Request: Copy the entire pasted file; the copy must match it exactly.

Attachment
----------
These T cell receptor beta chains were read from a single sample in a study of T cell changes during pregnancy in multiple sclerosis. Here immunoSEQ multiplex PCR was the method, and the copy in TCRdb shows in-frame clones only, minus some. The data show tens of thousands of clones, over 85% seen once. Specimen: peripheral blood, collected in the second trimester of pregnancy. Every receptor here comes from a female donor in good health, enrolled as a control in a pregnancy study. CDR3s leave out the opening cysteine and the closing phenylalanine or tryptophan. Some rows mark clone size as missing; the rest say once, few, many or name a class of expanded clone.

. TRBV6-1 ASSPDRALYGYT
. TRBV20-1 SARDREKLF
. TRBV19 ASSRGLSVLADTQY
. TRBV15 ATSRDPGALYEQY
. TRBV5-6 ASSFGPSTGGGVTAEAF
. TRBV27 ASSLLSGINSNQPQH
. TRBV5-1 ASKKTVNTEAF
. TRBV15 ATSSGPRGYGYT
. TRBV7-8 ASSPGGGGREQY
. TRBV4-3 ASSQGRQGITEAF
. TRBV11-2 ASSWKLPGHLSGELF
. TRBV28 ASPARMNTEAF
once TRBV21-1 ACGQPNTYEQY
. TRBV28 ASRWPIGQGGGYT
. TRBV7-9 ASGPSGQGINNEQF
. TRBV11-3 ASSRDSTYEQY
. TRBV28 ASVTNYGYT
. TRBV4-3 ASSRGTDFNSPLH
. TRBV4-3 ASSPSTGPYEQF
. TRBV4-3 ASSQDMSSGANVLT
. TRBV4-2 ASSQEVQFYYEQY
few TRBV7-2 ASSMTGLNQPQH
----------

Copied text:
These T cell receptor beta chains were read from a single sample in a study of T cell changes during pregnancy in multiple sclerosis. Here immunoSEQ multiplex PCR was the method, and the copy in TCRdb shows in-frame clones only, minus some. The data show tens of thousands of clones, over 85% seen once. Specimen: peripheral blood, collected in the second trimester of pregnancy. Every receptor here comes from a female donor in good health, enrolled as a control in a pregnancy study. CDR3s leave out the opening cysteine and the closing phenylalanine or tryptophan. Some rows mark clone size as missing; the rest say once, few, many or name a class of expanded clone.

. TRBV6-1 ASSPDRALYGYT
. TRBV20-1 SARDREKLF
. TRBV19 ASSRGLSVLADTQY
. TRBV15 ATSRDPGALYEQY
. TRBV5-6 ASSFGPSTGGGVTAEAF
. TRBV27 ASSLLSGINSNQPQH
. TRBV5-1 ASKKTVNTEAF
. TRBV15 ATSSGPRGYGYT
. TRBV7-8 ASSPGGGGREQY
. TRBV4-3 ASSQGRQGITEAF
. TRBV11-2 ASSWKLPGHLSGELF
. TRBV28 ASPARMNTEAF
once TRBV21-1 ACGQPNTYEQY
. TRBV28 ASRWPIGQGGGYT
. TRBV7-9 ASGPSGQGINNEQF
. TRBV11-3 ASSRDSTYEQY
. TRBV28 ASVTNYGYT
. TRBV4-3 ASSRGTDFNSPLH
. TRBV4-3 ASSPSTGPYEQF
. TRBV4-3 ASSQDMSSGANVLT
. TRBV4-2 ASSQEVQFYYEQY
few TRBV7-2 ASSMTGLNQPQH